By Veronique de Rugy
Budgets are about priorities. In the Biden administration’s new budget, its apparent priorities are marred by problems. Here’s the cheat-sheet version: Rather than containing explosive growth in spending, it would use a bunch of new taxes to wage class warfare.
While this budget is dead on arrival in Congress, it’s worth reviewing some reasons why this is so. The president aspires to spend around $6.9 trillion next year, a 55% increase over pre-pandemic levels, and $10 trillion by 2033. While Biden hopes to raise an extra $4.7 trillion over 10 years in taxes, the debt would nevertheless grow over the next decade by $19 trillion as the debt-to-GDP ratio increases from 98% to 110%. (RELATED: MIKE MCKENNA: Despite Biden’s Budget Being Dead On Arrival, It Can Still Come Back To Haunt Us In 2024)
All this debt in a high-interest rate environment would have Uncle Sam fork over $10.2 trillion in interest payments alone over that time.
Adding to this fiscal calamity is that Social Security benefits could be automatically cut by some 20% within the next decade or so if the program is not reformed. Biden does propose to reform Medicare, but his means are class-warfare taxes, price controls and transfers from the general fund.
There are no improvements to the program’s own finances. So, Biden’s seemingly aggressive plan fails to solve one of the biggest budgetary challenges we face as a country going forward.
Instead, the budget suggests all kinds of ways to raise tax revenue, many of which would fail to do even that.
In our system, no matter how high tax rates have been, the federal government has never managed to capture more than 19% of GDP for long. This constraint means that if Washington decides to spend over 25% of GDP, American taxpayers are being committed to major deficits to cover the difference.
Yet, someone in the Biden administration believes that facts like these don’t apply today. For instance, the budget raises corporate-income taxes from 21% to 28%. Economists have shown that most of the burden would fall on workers in the form of lower wages.
Further, Biden would roughly double the official capital gains tax rate for investments to 39.6%. But according to Americans for Tax Reform, “The U.S. currently has a combined capital gains rate of over 29 percent, inclusive of the 3.8 percent Obamacare tax and the 5.4 percent state average capital gains rate. Under Biden, this rate would approach 50 percent.”
What does the administration think this will do for investment in the green-energy innovations it wants to unleash?
Even more concerning, the administration wants to impose an annual 25% minimum tax rate on the unrealized capital gains of individuals with income and assets exceeding $100 million. These gains aren’t income; they’re assets that have gone up in value on paper — something that might disappear overnight.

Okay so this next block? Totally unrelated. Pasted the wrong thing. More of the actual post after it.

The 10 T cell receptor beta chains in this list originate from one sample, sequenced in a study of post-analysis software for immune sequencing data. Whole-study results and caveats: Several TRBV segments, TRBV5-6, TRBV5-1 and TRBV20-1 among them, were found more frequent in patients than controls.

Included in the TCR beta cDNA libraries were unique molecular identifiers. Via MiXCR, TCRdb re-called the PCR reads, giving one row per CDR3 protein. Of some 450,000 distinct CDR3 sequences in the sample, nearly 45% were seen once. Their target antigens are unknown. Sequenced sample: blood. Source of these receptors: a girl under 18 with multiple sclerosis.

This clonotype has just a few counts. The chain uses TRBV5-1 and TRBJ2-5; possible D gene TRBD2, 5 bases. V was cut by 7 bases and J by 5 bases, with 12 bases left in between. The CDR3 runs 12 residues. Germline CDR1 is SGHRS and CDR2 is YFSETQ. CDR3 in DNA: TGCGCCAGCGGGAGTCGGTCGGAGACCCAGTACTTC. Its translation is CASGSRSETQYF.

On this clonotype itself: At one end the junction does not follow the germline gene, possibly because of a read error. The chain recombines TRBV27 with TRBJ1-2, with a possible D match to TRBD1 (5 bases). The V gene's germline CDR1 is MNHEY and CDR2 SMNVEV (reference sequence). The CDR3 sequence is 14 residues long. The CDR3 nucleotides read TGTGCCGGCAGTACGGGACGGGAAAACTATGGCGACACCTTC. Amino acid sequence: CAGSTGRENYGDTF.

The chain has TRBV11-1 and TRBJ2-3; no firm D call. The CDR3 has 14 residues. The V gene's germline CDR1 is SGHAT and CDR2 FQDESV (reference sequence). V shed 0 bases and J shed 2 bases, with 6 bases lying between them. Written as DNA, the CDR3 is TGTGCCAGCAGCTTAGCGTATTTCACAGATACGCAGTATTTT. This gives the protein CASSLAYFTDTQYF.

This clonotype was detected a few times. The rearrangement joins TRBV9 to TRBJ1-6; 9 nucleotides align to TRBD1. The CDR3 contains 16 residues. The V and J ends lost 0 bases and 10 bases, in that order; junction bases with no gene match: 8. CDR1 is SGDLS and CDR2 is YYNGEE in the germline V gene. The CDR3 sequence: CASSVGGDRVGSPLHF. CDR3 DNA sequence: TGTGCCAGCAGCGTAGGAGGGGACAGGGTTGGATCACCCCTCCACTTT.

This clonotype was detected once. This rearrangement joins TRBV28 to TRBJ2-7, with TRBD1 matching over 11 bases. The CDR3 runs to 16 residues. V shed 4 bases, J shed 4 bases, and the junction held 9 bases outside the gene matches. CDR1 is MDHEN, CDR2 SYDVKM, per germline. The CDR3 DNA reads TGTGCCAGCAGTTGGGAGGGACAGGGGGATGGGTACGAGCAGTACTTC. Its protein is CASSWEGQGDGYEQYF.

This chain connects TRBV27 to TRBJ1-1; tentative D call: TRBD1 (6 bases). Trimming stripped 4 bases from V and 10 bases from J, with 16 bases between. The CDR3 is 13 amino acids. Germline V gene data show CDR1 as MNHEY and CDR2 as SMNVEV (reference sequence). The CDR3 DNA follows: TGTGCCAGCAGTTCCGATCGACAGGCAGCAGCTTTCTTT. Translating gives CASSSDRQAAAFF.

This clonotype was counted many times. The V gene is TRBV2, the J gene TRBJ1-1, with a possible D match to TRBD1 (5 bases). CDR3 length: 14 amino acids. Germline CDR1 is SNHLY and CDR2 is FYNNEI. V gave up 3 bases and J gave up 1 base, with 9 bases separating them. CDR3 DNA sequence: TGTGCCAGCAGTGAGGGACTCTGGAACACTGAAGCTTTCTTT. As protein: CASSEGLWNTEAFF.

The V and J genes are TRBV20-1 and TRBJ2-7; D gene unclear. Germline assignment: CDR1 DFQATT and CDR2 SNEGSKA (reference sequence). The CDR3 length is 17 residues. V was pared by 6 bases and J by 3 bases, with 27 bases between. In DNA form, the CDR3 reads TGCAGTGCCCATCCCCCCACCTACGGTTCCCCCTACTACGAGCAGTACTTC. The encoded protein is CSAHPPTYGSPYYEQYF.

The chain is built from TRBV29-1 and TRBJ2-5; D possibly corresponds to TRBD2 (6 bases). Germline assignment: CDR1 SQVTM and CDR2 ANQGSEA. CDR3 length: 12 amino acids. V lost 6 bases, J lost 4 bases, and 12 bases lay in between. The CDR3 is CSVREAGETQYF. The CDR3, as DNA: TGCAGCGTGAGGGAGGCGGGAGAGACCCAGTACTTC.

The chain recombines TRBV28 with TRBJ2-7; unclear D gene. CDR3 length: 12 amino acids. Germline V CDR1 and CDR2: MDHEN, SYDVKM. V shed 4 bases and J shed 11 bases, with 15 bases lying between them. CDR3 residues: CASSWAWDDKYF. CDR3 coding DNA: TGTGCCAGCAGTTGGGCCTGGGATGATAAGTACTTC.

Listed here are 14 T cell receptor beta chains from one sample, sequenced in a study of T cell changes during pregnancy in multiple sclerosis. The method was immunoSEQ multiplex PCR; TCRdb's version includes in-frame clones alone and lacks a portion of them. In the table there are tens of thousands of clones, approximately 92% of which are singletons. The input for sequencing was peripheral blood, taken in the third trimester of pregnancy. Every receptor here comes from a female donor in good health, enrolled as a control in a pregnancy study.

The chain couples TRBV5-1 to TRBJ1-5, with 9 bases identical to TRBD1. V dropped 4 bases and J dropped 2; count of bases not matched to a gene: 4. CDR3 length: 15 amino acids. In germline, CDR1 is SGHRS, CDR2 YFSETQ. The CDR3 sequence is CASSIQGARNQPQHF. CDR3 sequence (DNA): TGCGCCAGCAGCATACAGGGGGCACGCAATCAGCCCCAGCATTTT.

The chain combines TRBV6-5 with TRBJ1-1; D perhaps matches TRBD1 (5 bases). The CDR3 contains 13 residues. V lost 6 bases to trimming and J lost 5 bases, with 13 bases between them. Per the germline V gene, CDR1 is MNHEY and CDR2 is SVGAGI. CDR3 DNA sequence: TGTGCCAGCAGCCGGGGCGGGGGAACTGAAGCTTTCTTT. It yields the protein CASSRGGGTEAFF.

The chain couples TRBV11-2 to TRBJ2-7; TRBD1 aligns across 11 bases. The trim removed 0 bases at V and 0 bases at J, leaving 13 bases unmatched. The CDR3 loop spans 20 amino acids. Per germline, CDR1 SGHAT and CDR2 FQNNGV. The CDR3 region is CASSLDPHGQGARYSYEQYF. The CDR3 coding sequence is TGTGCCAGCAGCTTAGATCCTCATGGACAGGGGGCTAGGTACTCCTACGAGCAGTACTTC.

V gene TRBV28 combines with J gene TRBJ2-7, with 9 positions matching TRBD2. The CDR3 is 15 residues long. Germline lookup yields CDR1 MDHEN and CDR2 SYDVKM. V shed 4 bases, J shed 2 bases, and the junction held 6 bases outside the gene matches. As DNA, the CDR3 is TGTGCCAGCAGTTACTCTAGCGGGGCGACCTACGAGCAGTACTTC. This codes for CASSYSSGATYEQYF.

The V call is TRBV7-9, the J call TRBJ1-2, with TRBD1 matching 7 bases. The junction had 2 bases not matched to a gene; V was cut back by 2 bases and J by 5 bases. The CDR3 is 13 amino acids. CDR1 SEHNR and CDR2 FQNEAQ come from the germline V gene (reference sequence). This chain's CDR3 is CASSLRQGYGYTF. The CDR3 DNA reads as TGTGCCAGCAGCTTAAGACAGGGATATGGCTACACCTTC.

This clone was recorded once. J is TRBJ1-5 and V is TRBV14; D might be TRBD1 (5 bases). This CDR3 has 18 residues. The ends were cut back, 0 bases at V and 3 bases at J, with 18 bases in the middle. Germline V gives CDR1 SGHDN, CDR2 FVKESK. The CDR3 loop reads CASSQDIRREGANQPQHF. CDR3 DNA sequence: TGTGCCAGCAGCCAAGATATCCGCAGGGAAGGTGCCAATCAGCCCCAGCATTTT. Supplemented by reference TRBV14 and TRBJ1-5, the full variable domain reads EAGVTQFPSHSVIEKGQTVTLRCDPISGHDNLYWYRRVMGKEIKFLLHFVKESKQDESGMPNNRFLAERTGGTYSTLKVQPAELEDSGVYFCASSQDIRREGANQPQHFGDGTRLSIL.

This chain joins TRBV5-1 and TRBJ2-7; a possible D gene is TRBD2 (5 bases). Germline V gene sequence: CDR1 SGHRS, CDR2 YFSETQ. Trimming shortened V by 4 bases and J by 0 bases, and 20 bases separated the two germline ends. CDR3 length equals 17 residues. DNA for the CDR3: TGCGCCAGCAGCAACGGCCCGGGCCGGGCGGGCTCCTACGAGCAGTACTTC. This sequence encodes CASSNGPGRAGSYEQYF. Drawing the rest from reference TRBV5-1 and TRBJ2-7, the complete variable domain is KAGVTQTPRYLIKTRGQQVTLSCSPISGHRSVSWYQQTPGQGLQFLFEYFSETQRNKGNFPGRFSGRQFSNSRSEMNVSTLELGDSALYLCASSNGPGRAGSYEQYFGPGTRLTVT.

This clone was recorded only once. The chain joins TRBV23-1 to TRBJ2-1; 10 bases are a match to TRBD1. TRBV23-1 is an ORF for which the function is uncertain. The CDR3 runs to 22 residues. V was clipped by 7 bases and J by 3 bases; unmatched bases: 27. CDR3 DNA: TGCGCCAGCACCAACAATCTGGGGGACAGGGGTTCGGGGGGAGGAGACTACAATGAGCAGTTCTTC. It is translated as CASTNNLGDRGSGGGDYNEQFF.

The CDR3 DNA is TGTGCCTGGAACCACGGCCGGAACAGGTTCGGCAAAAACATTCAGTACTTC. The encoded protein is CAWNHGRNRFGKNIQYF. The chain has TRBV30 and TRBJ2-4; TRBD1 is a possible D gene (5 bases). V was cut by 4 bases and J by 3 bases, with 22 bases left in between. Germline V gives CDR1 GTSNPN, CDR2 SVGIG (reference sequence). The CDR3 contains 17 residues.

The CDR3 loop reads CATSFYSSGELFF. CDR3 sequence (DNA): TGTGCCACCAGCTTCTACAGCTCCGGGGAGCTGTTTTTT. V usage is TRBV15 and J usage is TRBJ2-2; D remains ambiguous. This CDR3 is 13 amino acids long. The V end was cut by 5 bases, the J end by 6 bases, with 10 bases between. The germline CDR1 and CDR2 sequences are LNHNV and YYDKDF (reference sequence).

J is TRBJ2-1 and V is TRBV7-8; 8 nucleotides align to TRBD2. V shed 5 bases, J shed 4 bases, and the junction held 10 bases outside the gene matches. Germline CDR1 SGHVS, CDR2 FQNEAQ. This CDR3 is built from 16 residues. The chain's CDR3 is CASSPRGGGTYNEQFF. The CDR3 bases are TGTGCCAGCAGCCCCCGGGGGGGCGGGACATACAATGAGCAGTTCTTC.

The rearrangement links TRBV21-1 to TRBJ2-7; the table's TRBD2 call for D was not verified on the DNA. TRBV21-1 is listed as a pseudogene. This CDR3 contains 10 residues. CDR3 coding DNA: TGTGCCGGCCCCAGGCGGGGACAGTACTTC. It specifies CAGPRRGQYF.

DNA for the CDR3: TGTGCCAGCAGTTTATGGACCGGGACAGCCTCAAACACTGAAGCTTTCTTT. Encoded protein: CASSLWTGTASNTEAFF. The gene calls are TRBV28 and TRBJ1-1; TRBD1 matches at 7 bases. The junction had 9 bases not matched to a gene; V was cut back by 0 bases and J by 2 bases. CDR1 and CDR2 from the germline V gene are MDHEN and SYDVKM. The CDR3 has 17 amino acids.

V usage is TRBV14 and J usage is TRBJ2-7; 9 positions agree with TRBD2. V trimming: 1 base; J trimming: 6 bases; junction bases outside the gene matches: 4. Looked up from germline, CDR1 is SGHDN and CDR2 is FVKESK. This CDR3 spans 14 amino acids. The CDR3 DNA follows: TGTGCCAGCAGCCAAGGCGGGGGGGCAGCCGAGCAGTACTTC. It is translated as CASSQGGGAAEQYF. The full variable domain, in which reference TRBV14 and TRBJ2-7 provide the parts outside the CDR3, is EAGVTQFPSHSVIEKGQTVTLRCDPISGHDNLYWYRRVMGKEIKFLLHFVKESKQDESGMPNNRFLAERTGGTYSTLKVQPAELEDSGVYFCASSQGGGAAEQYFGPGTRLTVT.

More importantly for everyone else, this wealth tax would reduce the amount of capital invested in productive, job-generating projects — meaning economic growth, innovation and wages would all decline.
Next, the budget would raise Medicare taxes by 32% for individuals earning over $400,000 annually. The tax would apply to business and investment incomes, wages and self-employment incomes. As a result, it will hit many small businesses, going against Biden’s pledge to spare them from his efforts to expand Leviathan.
There are even more tax hikes in this budget, but you get the idea. The higher taxes on small businesses and entrepreneurs, as well as less capital funding, would slow growth and hence put downward pressure on tax revenues.
This is not just some quirk to be corrected in the American tax system. Wealth taxes have been tried on large scales in Europe and have ignited such intense incentives to escape to friendlier tax environments that they’ve rarely raised much revenue. They do, however, have significant administrative and economic costs — costs that would only further dampen American economic growth.
Economic studies have shown the negative impact that large increases in government spending and the debt burden have on economic growth. Obviously, further hindering our already-subpar growth rates would severely impair people’s ability to climb the economic ladder.
In that sense, this budget is not only a commitment to less growth because of its taxes and spending, but a missed opportunity to give a little more economic hope to a divided and hostile America.
Veronique de Rugy is the George Gibbs Chair in Political Economy and a senior research fellow at the Mercatus Center at George Mason University